Vega said Demellier grew up in Guttenberg, went to school there, and excelled in basketball in high school. Before going into the U.S. Army, Demellier was a basketball star at Rutgers University.
After the military, he hooked up with former Guttenberg Mayor Herman Klein, and shortly after got involved in Jersey City politics and government, under then Mayor McCann.
He became a campaign manager to Bayonne Mayor Kiczek in 1992 and served as business administrator for four years. While employed by Hudson County as Demellier later became business administrator under West New York Mayor Sal Vega until 2011.
“I met Buddy in 1989 when we were both named to the Hudson County Schools of Technology Board,” Vega said.
Demellier eventually became president of the board, overseeing the three county schools. He later went on to serve as municipal administrators for towns in Sussex County, returning later to Hudson County to serve when DeGise became county executive.
“Buddy and I worked great together when I served as freeholder chairman,” Vega said. “When I became mayor West New York in 2006, the county loaned him to me to serve as acting town administrator until I could find someone.”
After this, Demellier became director of public roads and bridges for the county.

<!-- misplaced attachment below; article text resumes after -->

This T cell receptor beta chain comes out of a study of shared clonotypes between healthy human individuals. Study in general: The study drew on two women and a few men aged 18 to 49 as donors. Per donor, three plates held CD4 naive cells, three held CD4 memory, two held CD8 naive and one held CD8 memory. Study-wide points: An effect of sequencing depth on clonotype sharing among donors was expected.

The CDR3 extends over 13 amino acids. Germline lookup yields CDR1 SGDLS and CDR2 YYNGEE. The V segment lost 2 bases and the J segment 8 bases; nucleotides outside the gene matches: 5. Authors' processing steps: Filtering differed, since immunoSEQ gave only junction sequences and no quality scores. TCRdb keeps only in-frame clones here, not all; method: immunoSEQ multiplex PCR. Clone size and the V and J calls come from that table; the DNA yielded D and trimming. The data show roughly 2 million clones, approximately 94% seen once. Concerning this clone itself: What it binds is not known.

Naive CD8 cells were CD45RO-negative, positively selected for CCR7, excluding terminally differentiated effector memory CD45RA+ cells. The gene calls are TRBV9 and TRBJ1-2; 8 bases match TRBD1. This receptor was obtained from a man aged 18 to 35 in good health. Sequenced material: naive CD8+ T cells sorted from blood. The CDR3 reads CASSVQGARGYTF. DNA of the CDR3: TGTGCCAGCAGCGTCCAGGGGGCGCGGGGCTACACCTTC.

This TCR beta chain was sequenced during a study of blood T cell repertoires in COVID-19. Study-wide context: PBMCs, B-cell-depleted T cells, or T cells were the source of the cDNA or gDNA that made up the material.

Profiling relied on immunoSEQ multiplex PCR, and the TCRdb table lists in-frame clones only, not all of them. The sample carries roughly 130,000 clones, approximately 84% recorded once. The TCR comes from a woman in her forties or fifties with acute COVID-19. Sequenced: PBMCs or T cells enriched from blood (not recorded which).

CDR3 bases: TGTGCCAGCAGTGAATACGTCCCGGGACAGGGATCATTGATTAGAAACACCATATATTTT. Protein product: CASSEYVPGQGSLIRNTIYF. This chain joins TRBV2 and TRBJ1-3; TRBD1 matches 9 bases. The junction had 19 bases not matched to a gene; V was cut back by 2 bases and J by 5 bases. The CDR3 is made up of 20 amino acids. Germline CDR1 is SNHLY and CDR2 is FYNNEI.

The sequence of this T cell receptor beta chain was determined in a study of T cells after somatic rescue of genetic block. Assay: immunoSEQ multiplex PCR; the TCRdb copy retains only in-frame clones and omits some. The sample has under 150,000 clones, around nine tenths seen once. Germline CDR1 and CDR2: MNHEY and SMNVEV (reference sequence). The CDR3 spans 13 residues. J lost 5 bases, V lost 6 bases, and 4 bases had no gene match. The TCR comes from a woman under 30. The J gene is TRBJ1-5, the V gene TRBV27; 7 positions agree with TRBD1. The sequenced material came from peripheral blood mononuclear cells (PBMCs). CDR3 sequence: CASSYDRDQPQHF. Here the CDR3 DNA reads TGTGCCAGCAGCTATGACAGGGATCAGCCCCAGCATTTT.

In 2011, Demellier got caught up in the Big Rig III scandal when a video surfaced showing him accepting what he later called a consultant fee from FBI informant Solomon Dwek. Demellier was never charged or named in the criminal complaints that helped bring down then Hoboken Mayor Peter Cammerano and Secaucus Mayor Dennis Elwell, among many others.
Demellier was living in Bayonne at the time of his death.
“I don’t know how they can replace him politically or in government,” Carroll said. “He knew every facet of the road department from Bayonne to North Bergen. He was tough but fair.”
Shawn Thomas Sullivan (Sully), a key political leader in Jersey City Heights, said Demellier was an inspiration.
“Personally, I found him to be a gentleman. I often looked to him for advice, and he would always take the time to talk, and guide me,” Sullivan said. “Politically he was masterful. I’m lucky enough to say I stood next to the best and learned a thing or two. Prayers of strength to his family and friends.”

Al Sullivan may be reached at asullivan@hudsonreporter.com.